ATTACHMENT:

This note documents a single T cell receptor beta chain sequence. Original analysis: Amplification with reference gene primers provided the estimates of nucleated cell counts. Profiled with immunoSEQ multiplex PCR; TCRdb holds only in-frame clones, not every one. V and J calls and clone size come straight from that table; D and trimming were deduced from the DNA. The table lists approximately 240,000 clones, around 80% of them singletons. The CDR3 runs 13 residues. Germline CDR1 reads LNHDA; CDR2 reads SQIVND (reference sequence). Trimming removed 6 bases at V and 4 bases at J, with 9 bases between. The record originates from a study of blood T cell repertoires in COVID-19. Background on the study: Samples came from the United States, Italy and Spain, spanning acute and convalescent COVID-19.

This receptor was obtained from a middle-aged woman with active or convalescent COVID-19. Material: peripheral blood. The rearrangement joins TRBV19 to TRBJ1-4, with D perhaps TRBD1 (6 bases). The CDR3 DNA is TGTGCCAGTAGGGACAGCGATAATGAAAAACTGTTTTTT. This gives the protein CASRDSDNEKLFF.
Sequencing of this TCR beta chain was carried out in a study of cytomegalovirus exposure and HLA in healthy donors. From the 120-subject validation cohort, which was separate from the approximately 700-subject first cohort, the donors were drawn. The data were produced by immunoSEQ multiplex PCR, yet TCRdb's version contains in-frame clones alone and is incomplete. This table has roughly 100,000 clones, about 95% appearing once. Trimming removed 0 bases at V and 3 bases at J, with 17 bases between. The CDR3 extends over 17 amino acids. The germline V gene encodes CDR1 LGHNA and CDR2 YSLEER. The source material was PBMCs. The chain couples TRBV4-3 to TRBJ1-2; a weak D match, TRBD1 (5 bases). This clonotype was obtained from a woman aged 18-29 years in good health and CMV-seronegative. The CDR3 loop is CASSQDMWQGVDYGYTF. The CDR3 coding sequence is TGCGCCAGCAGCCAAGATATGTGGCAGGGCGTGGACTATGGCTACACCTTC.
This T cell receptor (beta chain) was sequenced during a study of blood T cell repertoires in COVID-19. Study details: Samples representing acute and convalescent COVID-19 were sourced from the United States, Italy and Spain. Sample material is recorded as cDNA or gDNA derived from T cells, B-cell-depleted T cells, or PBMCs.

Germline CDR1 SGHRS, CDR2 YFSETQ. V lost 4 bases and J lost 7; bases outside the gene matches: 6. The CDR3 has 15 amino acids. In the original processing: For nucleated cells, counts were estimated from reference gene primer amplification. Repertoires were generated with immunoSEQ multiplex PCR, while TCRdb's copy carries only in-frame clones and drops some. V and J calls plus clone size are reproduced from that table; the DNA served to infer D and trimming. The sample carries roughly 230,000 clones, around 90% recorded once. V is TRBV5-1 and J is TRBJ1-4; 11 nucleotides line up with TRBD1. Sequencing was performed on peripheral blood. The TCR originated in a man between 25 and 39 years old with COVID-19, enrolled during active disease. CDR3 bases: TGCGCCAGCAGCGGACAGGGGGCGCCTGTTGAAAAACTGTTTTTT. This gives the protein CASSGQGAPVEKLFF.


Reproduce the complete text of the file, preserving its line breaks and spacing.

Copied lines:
This note documents a single T cell receptor beta chain sequence. Original analysis: Amplification with reference gene primers provided the estimates of nucleated cell counts. Profiled with immunoSEQ multiplex PCR; TCRdb holds only in-frame clones, not every one. V and J calls and clone size come straight from that table; D and trimming were deduced from the DNA. The table lists approximately 240,000 clones, around 80% of them singletons. The CDR3 runs 13 residues. Germline CDR1 reads LNHDA; CDR2 reads SQIVND (reference sequence). Trimming removed 6 bases at V and 4 bases at J, with 9 bases between. The record originates from a study of blood T cell repertoires in COVID-19. Background on the study: Samples came from the United States, Italy and Spain, spanning acute and convalescent COVID-19.

This receptor was obtained from a middle-aged woman with active or convalescent COVID-19. Material: peripheral blood. The rearrangement joins TRBV19 to TRBJ1-4, with D perhaps TRBD1 (6 bases). The CDR3 DNA is TGTGCCAGTAGGGACAGCGATAATGAAAAACTGTTTTTT. This gives the protein CASRDSDNEKLFF.
Sequencing of this TCR beta chain was carried out in a study of cytomegalovirus exposure and HLA in healthy donors. From the 120-subject validation cohort, which was separate from the approximately 700-subject first cohort, the donors were drawn. The data were produced by immunoSEQ multiplex PCR, yet TCRdb's version contains in-frame clones alone and is incomplete. This table has roughly 100,000 clones, about 95% appearing once. Trimming removed 0 bases at V and 3 bases at J, with 17 bases between. The CDR3 extends over 17 amino acids. The germline V gene encodes CDR1 LGHNA and CDR2 YSLEER. The source material was PBMCs. The chain couples TRBV4-3 to TRBJ1-2; a weak D match, TRBD1 (5 bases). This clonotype was obtained from a woman aged 18-29 years in good health and CMV-seronegative. The CDR3 loop is CASSQDMWQGVDYGYTF. The CDR3 coding sequence is TGCGCCAGCAGCCAAGATATGTGGCAGGGCGTGGACTATGGCTACACCTTC.
This T cell receptor (beta chain) was sequenced during a study of blood T cell repertoires in COVID-19. Study details: Samples representing acute and convalescent COVID-19 were sourced from the United States, Italy and Spain. Sample material is recorded as cDNA or gDNA derived from T cells, B-cell-depleted T cells, or PBMCs.

Germline CDR1 SGHRS, CDR2 YFSETQ. V lost 4 bases and J lost 7; bases outside the gene matches: 6. The CDR3 has 15 amino acids. In the original processing: For nucleated cells, counts were estimated from reference gene primer amplification. Repertoires were generated with immunoSEQ multiplex PCR, while TCRdb's copy carries only in-frame clones and drops some. V and J calls plus clone size are reproduced from that table; the DNA served to infer D and trimming. The sample carries roughly 230,000 clones, around 90% recorded once. V is TRBV5-1 and J is TRBJ1-4; 11 nucleotides line up with TRBD1. Sequencing was performed on peripheral blood. The TCR originated in a man between 25 and 39 years old with COVID-19, enrolled during active disease. CDR3 bases: TGCGCCAGCAGCGGACAGGGGGCGCCTGTTGAAAAACTGTTTTTT. This gives the protein CASSGQGAPVEKLFF.